Grinnell College, Grinnell, Iowa, United States
Terry received a Bachelor of Arts from Grinnell College in 1963.
Brandeis University, Waltham, Massachusetts, United States
Terry studied at Brandeis University, Waltham and received a Master of Arts in 1965 and Ph.D. in 1968.
(An engaging account of the economic, social, and politica...)
An engaging account of the economic, social, and political history of the British experience with addictive drugs. The major orientation is to opium, with two chapters on its alkaloid, morphine, occasional references to cocaine, and a mention of heroin. There is an enlightening discussion of reasons for the initial acceptance and then rejection of such drugs by Victorian Britain. Opium was a cheap and readily available antidote for the harsh life of the time and more effective than the traditional massive dosing by physicians. Its addictive nature gradually became apparent, and nonaddictive pain relievers such as aspirin became available.
(The fascinating but little-known true story of an aborted...)
The fascinating but little-known true story of an aborted coup to eliminate Hitler, led by Lieutenant Colonel Hans Oster of German Military Intelligence.
Terry received a Bachelor of Arts from Grinnell College in 1963. He also studied at Brandeis University, Waltham and received a Master of Arts in 1965 and Ph.D. in 1968.
Parssinen's first published work was Secret Passions, Secret Remedies: Narcotic Drugs in British Society, where he traces the changes in British attitudes toward narcotic drugs from 1820 to 1930.
Critic Virginia Berridge, in History Today, observed that Parssinen’s study offers little new information on the subject of British drug policy, but added that his “analysis of the involvement of British firms in illegal morphine smuggling in the early 1900s is interesting and original.” Berridge also commended Parssinen’s review of data from convictions under the 1920 Dangerous Drug Act, from which he draws an “addict profile” for the period. Pointing out that Parssinen writes “with an eye on the continuing debate on U.S. drug policy,” Berridge concluded that his suggestions in that area are “also eminently sensible.” Similar praise was expressed by H. Wayne Morgan, who commented in the Journal of Interdisciplinary History that Secret Passions, Secret Remedies is “an informative and useful general account” that offers a “thoughtful, well-written, and concise overview” of its subject.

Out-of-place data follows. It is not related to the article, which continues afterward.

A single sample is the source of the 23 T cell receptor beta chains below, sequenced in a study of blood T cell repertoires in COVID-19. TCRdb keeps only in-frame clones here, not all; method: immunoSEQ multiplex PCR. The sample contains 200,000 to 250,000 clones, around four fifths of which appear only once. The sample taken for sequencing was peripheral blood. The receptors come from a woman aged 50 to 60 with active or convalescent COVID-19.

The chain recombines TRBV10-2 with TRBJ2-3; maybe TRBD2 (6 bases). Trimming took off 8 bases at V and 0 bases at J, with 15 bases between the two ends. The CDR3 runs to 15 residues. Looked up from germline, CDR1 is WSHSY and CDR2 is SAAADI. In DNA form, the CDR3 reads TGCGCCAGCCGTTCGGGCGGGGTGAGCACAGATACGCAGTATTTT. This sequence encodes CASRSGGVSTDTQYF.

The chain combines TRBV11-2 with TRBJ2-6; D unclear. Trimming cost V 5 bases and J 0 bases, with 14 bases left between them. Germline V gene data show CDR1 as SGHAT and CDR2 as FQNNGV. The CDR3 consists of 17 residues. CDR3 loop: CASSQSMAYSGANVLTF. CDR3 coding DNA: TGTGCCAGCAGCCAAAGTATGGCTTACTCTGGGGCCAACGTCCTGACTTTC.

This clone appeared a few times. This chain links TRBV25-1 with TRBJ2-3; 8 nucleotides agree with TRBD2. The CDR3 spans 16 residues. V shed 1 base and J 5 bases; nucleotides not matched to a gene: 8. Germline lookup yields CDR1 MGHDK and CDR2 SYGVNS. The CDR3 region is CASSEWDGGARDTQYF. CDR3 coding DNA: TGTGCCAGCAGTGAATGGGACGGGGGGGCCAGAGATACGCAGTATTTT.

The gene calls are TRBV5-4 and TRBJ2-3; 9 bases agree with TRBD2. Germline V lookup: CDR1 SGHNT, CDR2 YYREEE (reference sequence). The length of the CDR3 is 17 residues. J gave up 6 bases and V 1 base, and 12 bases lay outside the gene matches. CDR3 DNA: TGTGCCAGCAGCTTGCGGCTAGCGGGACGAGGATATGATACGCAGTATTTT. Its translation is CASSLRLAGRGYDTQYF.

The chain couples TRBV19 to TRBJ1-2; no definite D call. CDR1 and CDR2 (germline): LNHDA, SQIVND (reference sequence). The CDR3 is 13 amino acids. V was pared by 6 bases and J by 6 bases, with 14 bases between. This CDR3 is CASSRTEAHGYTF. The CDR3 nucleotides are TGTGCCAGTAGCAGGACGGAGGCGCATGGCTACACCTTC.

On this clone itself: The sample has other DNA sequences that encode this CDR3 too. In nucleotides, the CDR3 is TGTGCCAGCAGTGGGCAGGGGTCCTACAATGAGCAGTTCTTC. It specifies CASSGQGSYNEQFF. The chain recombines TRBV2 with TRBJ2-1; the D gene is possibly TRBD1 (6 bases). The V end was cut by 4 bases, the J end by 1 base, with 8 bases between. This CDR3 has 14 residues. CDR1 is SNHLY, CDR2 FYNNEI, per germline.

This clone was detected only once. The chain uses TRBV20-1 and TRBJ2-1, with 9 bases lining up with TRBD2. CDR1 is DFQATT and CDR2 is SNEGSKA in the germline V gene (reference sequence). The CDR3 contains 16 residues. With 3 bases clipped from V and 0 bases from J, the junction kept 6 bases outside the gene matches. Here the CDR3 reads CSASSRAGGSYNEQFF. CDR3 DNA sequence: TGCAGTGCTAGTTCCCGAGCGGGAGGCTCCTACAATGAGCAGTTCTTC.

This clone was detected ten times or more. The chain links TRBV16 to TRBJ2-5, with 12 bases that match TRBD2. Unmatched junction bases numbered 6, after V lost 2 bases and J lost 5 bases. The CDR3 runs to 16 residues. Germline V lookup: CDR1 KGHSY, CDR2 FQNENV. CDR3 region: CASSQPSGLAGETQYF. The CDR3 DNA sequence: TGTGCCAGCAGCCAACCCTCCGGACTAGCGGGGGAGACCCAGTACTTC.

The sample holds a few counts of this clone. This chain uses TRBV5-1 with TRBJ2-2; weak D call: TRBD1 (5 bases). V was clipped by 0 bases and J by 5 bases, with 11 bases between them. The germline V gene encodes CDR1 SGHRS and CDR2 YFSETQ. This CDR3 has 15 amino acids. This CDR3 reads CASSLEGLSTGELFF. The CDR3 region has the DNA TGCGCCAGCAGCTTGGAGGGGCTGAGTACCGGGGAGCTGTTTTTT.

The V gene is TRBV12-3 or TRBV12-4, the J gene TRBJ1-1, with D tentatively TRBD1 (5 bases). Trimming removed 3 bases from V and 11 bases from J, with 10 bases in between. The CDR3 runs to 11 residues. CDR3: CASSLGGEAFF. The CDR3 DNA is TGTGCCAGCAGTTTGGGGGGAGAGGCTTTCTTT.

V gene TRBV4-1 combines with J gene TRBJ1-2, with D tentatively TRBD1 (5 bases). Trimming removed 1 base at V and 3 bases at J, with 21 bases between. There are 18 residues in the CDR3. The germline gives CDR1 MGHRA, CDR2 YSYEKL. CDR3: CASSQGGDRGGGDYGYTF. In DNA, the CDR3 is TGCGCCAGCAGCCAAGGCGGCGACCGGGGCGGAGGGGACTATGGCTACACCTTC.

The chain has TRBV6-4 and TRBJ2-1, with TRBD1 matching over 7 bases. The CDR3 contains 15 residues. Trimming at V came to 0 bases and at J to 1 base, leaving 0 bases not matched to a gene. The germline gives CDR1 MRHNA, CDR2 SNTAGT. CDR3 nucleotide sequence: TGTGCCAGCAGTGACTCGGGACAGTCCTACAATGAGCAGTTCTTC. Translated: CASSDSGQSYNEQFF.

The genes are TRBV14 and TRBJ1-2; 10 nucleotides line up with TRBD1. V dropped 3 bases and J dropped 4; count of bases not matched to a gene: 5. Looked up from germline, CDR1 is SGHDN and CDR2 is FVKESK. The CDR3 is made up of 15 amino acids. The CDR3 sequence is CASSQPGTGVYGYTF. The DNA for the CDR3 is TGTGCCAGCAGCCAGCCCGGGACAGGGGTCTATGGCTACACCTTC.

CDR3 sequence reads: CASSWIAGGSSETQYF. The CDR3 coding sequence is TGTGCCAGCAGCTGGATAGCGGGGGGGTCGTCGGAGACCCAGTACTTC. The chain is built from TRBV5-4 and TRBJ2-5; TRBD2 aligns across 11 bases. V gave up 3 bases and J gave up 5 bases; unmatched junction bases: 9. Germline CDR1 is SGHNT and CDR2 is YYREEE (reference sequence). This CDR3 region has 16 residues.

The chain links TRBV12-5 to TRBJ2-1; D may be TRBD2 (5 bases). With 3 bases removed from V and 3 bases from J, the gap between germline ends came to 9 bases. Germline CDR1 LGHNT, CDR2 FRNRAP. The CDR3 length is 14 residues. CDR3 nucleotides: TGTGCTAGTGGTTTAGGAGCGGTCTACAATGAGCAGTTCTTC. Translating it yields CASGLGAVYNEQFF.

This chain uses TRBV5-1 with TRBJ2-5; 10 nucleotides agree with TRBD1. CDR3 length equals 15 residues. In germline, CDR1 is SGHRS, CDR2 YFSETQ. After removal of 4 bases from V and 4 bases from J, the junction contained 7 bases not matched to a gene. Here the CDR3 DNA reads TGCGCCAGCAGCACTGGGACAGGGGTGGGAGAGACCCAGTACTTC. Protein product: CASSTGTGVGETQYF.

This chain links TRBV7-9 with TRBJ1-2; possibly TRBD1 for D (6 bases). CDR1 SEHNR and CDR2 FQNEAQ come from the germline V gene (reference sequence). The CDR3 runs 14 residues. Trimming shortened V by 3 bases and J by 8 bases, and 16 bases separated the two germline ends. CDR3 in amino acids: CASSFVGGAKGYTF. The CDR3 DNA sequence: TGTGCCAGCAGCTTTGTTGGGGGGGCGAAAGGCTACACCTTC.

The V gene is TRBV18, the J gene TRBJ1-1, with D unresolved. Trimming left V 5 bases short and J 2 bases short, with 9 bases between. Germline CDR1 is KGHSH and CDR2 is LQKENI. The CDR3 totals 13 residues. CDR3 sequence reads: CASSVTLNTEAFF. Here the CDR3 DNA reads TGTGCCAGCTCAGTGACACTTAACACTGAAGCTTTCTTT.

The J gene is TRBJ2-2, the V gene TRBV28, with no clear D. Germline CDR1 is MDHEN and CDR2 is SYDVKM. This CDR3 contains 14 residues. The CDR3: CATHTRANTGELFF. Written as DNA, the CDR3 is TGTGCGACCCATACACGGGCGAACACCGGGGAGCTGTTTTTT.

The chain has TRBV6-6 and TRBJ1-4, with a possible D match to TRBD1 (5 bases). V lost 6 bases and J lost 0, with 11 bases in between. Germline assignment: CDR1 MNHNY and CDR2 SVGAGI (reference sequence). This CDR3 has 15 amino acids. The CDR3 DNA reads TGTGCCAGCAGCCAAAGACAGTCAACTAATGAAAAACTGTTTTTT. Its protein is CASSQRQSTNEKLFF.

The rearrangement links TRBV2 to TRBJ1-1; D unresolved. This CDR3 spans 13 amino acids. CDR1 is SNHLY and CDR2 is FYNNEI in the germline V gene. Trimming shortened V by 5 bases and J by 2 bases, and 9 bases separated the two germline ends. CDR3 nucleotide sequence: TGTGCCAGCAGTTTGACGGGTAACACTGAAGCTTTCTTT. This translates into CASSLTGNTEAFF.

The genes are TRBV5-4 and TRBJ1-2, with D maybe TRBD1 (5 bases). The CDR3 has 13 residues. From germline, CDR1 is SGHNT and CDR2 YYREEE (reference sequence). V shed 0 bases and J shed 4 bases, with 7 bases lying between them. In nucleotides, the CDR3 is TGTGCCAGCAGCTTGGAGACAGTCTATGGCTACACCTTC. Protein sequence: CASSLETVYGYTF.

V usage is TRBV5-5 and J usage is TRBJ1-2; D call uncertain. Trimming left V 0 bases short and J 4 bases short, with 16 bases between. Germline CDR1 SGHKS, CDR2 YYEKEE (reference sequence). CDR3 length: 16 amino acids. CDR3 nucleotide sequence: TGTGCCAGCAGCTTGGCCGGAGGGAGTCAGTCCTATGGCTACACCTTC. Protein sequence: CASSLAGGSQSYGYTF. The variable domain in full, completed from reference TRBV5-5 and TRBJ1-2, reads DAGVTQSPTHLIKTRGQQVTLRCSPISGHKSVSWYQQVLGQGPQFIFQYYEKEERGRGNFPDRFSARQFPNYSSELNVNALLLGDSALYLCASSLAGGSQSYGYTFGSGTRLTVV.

Parssinen’s second book on the history of narcotic drugs, co-written with Kathryn Meyer, also drew some good reviews. Library Journal's, Philip Young Blue found Webs of Smoke: Smugglers, Warlords, Spies, and the History of the International Drug Trade an “authoritative and well-documented account” of illegal drug trafficking history in the early twentieth century. Blue considered the book “essential” for readers looking for “historical insight into the current narcotics debate.” A reviewer for Publishers Weekly, however, complained that, though the book is well-researched and covers a fascinating topic, “the final result is disjointed.” Bothered by the way in which the book digresses from the topic, the reviewer noted writing that was “more coherent” writing could have made the study more relevant.
Since 2003 he had been a professor for the History of the University of Tampa.
(The fascinating but little-known true story of an aborted...)2003
(An engaging account of the economic, social, and politica...)1983
Terry Mitchell is a member of American Historical Association.
In 1963 Terry married. He has two children.